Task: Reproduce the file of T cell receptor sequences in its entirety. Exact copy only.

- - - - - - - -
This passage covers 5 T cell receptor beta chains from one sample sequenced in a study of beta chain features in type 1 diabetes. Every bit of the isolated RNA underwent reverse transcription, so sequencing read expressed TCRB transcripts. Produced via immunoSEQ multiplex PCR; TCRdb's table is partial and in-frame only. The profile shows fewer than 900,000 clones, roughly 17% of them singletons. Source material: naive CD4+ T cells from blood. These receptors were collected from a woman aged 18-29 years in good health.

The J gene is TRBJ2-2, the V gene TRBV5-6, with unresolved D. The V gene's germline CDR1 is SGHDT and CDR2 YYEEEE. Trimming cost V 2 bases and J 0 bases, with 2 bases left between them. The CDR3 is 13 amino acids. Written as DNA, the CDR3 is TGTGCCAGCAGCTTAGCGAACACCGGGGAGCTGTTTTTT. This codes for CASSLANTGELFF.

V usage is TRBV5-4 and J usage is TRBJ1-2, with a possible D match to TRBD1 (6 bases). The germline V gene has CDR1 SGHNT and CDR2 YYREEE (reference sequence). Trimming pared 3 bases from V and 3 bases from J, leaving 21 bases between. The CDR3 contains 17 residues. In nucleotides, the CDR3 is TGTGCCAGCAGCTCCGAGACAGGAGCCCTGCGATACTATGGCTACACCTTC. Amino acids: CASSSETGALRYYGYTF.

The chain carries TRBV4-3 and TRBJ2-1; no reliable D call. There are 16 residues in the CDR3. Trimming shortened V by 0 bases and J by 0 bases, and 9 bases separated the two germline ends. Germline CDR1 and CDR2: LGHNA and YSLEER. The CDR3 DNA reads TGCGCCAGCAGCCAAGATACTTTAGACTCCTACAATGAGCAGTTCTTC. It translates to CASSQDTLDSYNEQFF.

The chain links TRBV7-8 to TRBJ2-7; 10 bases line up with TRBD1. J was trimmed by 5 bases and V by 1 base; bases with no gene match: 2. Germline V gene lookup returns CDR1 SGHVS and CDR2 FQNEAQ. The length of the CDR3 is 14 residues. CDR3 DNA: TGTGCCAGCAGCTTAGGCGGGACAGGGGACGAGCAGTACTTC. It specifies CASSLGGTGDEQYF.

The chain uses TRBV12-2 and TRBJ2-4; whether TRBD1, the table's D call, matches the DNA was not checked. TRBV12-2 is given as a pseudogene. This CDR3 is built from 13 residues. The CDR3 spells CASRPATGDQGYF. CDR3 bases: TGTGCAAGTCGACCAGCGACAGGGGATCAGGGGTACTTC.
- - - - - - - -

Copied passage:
This passage covers 5 T cell receptor beta chains from one sample sequenced in a study of beta chain features in type 1 diabetes. Every bit of the isolated RNA underwent reverse transcription, so sequencing read expressed TCRB transcripts. Produced via immunoSEQ multiplex PCR; TCRdb's table is partial and in-frame only. The profile shows fewer than 900,000 clones, roughly 17% of them singletons. Source material: naive CD4+ T cells from blood. These receptors were collected from a woman aged 18-29 years in good health.

The J gene is TRBJ2-2, the V gene TRBV5-6, with unresolved D. The V gene's germline CDR1 is SGHDT and CDR2 YYEEEE. Trimming cost V 2 bases and J 0 bases, with 2 bases left between them. The CDR3 is 13 amino acids. Written as DNA, the CDR3 is TGTGCCAGCAGCTTAGCGAACACCGGGGAGCTGTTTTTT. This codes for CASSLANTGELFF.

V usage is TRBV5-4 and J usage is TRBJ1-2, with a possible D match to TRBD1 (6 bases). The germline V gene has CDR1 SGHNT and CDR2 YYREEE (reference sequence). Trimming pared 3 bases from V and 3 bases from J, leaving 21 bases between. The CDR3 contains 17 residues. In nucleotides, the CDR3 is TGTGCCAGCAGCTCCGAGACAGGAGCCCTGCGATACTATGGCTACACCTTC. Amino acids: CASSSETGALRYYGYTF.

The chain carries TRBV4-3 and TRBJ2-1; no reliable D call. There are 16 residues in the CDR3. Trimming shortened V by 0 bases and J by 0 bases, and 9 bases separated the two germline ends. Germline CDR1 and CDR2: LGHNA and YSLEER. The CDR3 DNA reads TGCGCCAGCAGCCAAGATACTTTAGACTCCTACAATGAGCAGTTCTTC. It translates to CASSQDTLDSYNEQFF.

The chain links TRBV7-8 to TRBJ2-7; 10 bases line up with TRBD1. J was trimmed by 5 bases and V by 1 base; bases with no gene match: 2. Germline V gene lookup returns CDR1 SGHVS and CDR2 FQNEAQ. The length of the CDR3 is 14 residues. CDR3 DNA: TGTGCCAGCAGCTTAGGCGGGACAGGGGACGAGCAGTACTTC. It specifies CASSLGGTGDEQYF.

The chain uses TRBV12-2 and TRBJ2-4; whether TRBD1, the table's D call, matches the DNA was not checked. TRBV12-2 is given as a pseudogene. This CDR3 is built from 13 residues. The CDR3 spells CASRPATGDQGYF. CDR3 bases: TGTGCAAGTCGACCAGCGACAGGGGATCAGGGGTACTTC.